Washington’s so-called allies continue to gravitate towards the Russian sphere of influence, and specifically the Russian S-400 Triumph advanced anti-aircraft weapon system.
First it was Turkey, which openly defied Trump's threats that the US would sanction Ankara if it completes the purchase of the anti-aircraft missiles, saying the acquisition of the missile defense system is "a done deal and Turkey will not turn back from its decision."
Now India is also moving towards acquiring five or more S-400 from Russia despite the threat of US retaliation. The Defense Acquisitions Council (DAC), chaired by minister Nirmala Sitharaman, last week approved the “minor deviations” in the $5.7 billion deal to purchase S-400s for final government approval, to the finance ministry and the Prime Minister’s office sources told the Times of India.
The DAC discussed the S-400 deal just one day after Washington on Wednesday canceled a “two-plus-two” discussion involving foreign minister Sushma Swaraj and defense minister Sitharaman and Washington officials Mike Pompeo and Jim Mattis, which was scheduled for July 6.
The Times of India noted that in October 2015, India had planned to procure the S-400s - which can detect, track and destroy supersonic bombers, drones, fifth-generation fighters, spy planes, and supersonic missiles at a range of up to 400km and altitude of 30km - in what many Indian officials have praised as a game-changing military acquisition.
The world's leading Ballistic Missile Defense (BMD) systems are Patriot Advanced Capability-3, THAAD, S-400 Triumph and S-500. India has big ambitions for regional dominance and has been attempting to develop a domestic BMD system over the last several decades.
And while Washington officials briefed India on the use of Patriot system, it seems that the country is more interesting in purchasing Russian made BMDs instead. The New York Times reported in April that the Indian/Russian deal serves as a blow to the United States’ ”struggling Patriot missile defense system.”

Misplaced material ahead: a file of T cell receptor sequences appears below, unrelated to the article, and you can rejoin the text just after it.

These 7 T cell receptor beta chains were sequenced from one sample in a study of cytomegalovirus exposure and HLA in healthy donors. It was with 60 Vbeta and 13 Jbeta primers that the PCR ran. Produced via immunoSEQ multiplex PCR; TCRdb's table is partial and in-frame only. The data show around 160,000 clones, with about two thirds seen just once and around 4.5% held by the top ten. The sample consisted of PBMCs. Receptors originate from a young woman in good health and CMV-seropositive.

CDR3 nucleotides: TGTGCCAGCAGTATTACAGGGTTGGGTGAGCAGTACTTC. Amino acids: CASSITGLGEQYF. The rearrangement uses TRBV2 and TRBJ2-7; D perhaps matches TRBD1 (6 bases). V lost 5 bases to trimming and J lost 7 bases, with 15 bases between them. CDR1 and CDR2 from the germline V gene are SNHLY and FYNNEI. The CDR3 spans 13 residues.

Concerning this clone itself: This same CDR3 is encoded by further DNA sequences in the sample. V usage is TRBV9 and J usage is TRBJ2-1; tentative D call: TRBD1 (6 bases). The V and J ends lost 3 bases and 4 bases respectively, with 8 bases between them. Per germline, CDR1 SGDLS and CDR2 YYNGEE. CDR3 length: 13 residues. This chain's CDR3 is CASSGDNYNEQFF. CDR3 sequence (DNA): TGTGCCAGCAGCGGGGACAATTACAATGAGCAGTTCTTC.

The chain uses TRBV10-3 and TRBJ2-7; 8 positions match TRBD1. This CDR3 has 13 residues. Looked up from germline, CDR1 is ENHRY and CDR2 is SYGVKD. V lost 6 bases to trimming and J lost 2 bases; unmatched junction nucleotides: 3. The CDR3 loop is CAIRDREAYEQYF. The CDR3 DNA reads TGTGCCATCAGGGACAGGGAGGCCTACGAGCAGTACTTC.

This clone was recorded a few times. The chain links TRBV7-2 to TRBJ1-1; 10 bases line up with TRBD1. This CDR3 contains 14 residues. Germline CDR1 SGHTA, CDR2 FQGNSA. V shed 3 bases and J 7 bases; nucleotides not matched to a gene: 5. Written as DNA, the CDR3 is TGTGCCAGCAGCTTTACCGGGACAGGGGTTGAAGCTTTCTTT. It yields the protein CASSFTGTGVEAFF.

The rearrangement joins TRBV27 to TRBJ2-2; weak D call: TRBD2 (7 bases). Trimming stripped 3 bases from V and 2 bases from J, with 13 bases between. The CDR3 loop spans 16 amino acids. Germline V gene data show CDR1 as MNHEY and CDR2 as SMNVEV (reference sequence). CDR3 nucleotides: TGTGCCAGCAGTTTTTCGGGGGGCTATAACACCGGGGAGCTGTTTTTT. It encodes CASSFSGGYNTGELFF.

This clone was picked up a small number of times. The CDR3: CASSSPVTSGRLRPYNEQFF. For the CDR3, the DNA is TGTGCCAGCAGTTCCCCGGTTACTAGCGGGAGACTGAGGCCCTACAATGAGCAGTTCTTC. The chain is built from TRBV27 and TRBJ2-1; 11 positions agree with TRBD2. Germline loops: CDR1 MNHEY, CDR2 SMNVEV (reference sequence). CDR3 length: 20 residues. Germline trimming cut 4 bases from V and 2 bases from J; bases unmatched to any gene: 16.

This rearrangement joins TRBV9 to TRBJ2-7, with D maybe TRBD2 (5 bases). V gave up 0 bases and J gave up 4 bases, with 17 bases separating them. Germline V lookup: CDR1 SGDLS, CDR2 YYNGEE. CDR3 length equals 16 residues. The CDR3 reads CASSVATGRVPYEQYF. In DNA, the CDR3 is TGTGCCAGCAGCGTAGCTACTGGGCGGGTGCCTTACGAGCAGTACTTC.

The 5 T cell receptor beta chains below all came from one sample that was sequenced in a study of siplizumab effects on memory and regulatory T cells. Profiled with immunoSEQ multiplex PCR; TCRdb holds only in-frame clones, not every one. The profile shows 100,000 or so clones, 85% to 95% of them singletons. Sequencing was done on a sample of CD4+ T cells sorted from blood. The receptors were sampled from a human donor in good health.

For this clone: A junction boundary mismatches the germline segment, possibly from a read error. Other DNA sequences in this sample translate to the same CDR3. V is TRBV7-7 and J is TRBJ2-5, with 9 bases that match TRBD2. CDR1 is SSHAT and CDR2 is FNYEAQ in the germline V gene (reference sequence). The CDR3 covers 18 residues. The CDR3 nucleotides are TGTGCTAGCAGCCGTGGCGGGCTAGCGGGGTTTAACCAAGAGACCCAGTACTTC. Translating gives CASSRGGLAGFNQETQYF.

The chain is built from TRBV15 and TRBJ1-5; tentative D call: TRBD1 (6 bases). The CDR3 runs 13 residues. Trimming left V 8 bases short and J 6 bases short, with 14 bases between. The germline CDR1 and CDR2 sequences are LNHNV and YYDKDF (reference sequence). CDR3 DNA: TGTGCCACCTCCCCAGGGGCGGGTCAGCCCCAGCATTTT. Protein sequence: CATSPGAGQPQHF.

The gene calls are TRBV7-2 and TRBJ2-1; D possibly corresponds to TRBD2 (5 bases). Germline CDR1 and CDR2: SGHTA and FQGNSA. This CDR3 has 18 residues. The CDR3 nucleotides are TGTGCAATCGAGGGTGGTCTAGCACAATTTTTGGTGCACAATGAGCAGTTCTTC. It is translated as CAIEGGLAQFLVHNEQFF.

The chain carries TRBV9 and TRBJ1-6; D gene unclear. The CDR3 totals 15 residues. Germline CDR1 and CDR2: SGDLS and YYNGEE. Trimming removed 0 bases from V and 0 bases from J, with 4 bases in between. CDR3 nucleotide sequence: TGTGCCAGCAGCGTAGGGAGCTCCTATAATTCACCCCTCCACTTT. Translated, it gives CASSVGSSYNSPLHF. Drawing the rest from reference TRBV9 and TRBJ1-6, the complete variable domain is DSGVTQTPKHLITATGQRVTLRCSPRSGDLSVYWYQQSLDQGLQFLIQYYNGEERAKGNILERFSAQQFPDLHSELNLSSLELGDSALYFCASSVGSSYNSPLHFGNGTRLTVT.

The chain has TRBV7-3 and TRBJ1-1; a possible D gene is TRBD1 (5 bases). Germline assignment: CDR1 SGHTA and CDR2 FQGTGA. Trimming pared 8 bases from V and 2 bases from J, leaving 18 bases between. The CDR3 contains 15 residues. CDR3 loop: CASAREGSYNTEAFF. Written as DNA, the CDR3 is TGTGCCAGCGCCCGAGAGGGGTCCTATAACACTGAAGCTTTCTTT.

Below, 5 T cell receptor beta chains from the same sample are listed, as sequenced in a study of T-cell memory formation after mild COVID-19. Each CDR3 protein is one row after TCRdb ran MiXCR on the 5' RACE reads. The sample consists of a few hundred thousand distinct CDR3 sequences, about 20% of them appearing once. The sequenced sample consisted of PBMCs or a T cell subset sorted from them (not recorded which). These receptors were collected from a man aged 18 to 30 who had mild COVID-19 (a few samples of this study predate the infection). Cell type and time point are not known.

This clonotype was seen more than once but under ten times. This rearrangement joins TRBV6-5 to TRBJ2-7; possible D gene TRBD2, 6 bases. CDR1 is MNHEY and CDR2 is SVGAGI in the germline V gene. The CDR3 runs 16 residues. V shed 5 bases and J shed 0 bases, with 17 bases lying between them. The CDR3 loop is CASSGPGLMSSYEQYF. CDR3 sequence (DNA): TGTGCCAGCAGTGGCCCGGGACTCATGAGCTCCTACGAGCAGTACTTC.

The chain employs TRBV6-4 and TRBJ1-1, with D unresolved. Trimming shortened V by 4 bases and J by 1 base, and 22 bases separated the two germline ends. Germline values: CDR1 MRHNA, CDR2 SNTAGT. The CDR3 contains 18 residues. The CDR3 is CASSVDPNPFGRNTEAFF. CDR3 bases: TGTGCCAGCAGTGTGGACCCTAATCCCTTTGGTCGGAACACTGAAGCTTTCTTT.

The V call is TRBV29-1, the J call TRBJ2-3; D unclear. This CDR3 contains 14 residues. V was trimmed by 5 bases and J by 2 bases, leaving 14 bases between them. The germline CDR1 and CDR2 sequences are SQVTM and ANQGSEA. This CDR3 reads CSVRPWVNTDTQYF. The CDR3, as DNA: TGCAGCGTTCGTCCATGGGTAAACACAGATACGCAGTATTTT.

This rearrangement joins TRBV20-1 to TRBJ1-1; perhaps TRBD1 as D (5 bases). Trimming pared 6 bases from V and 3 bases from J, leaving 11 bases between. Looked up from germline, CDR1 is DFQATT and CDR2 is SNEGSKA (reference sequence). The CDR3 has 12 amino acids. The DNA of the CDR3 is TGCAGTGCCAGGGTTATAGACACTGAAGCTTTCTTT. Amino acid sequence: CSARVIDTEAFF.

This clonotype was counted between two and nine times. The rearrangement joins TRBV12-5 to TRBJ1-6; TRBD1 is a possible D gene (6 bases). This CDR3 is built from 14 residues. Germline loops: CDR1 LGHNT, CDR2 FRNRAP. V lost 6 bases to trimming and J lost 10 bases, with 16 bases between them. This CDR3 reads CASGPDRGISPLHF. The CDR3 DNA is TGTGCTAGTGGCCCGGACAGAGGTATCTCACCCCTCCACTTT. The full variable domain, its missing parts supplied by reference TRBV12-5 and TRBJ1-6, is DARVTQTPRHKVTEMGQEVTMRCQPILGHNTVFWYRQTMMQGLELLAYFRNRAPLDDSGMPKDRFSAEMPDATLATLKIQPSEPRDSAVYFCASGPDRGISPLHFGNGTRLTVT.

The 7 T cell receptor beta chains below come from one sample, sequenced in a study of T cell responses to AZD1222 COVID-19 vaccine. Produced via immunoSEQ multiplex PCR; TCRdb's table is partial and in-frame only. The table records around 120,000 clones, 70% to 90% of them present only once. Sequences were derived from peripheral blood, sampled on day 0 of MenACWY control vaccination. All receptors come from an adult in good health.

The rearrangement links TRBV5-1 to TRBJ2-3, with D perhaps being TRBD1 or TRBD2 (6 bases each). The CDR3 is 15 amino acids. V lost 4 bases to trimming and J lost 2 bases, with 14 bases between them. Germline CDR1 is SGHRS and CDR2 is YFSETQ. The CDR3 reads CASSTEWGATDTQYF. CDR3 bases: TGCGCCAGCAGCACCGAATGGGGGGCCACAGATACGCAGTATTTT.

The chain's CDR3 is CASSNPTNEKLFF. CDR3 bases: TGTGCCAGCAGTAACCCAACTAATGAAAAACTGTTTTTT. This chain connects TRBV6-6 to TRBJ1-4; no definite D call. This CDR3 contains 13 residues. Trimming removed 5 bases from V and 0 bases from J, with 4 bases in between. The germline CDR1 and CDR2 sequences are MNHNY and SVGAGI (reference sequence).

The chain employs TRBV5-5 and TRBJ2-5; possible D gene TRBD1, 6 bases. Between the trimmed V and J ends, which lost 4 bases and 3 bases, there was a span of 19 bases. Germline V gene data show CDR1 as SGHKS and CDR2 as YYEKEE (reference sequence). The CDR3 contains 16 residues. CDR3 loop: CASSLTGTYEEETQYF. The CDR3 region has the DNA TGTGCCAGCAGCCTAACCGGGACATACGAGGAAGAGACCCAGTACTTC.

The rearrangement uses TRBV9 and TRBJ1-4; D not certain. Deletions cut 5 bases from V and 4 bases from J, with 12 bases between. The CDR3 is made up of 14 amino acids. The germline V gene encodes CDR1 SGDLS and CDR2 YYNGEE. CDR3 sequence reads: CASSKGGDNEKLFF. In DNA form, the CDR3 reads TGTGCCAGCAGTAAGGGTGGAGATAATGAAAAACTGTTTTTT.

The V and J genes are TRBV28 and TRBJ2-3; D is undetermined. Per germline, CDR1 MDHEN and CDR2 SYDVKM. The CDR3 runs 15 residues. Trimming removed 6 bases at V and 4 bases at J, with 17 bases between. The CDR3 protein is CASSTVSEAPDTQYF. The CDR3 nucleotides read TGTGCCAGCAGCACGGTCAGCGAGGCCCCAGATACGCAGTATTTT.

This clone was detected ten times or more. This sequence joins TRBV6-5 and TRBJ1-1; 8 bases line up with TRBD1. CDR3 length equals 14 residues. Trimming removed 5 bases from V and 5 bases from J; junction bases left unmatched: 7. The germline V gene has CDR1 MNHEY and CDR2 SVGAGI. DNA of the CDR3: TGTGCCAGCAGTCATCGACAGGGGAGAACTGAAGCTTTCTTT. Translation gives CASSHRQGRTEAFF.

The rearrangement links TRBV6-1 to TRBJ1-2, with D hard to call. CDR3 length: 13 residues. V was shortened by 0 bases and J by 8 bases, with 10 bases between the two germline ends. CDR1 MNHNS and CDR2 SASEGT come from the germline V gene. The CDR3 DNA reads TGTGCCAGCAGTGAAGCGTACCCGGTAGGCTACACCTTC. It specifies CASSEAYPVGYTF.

“India wasn’t very impressed with the Patriot compared with the S-400, which wins hands-down in capability, in its availability, service availability. It’s a more efficient system,” it cited Rahul Bedi of Jane’s Information Group as saying.
Petr Topychkanov, a senior researcher at the Carnegie Moscow Centre’s Non-Proliferation Programme, says “despite heavy investments in developing anti-ballistic missile systems, India may not be able to fully defend itself in a conflict from strikes by Pakistani missiles.”
India and Russia have worked on a plan to beat the financial sanctions called CAATSA (Countering America’s Adversaries through Sanctions Act) that attempts to prevent countries from purchasing Russian weapons.
“The acquisition of this technology will limit, I am afraid, the degree with which the United States will feel comfortable in bringing additional technology into whatever country we are talking about,” US armed services committee chairman Mac Thornberry said back in May, noting that there is also concern that “any country that acquires the system [S-400] will complicate the ability of interoperability” with US forces.
It seems as the plan for the Indian government is to fully integrate the S-400 system with the Indian Air Force’s air defense network called IACCS (integrated air command and control system), which could provide an umbrella of air defense support and serve as a deterrent against Pakistan. To complicate matters, China has also acquired S-400 batteries and Saudi Arabia has also been reported to consider a purchase. Meanwhile, Washington's influence even among US allies in the East is waning fast.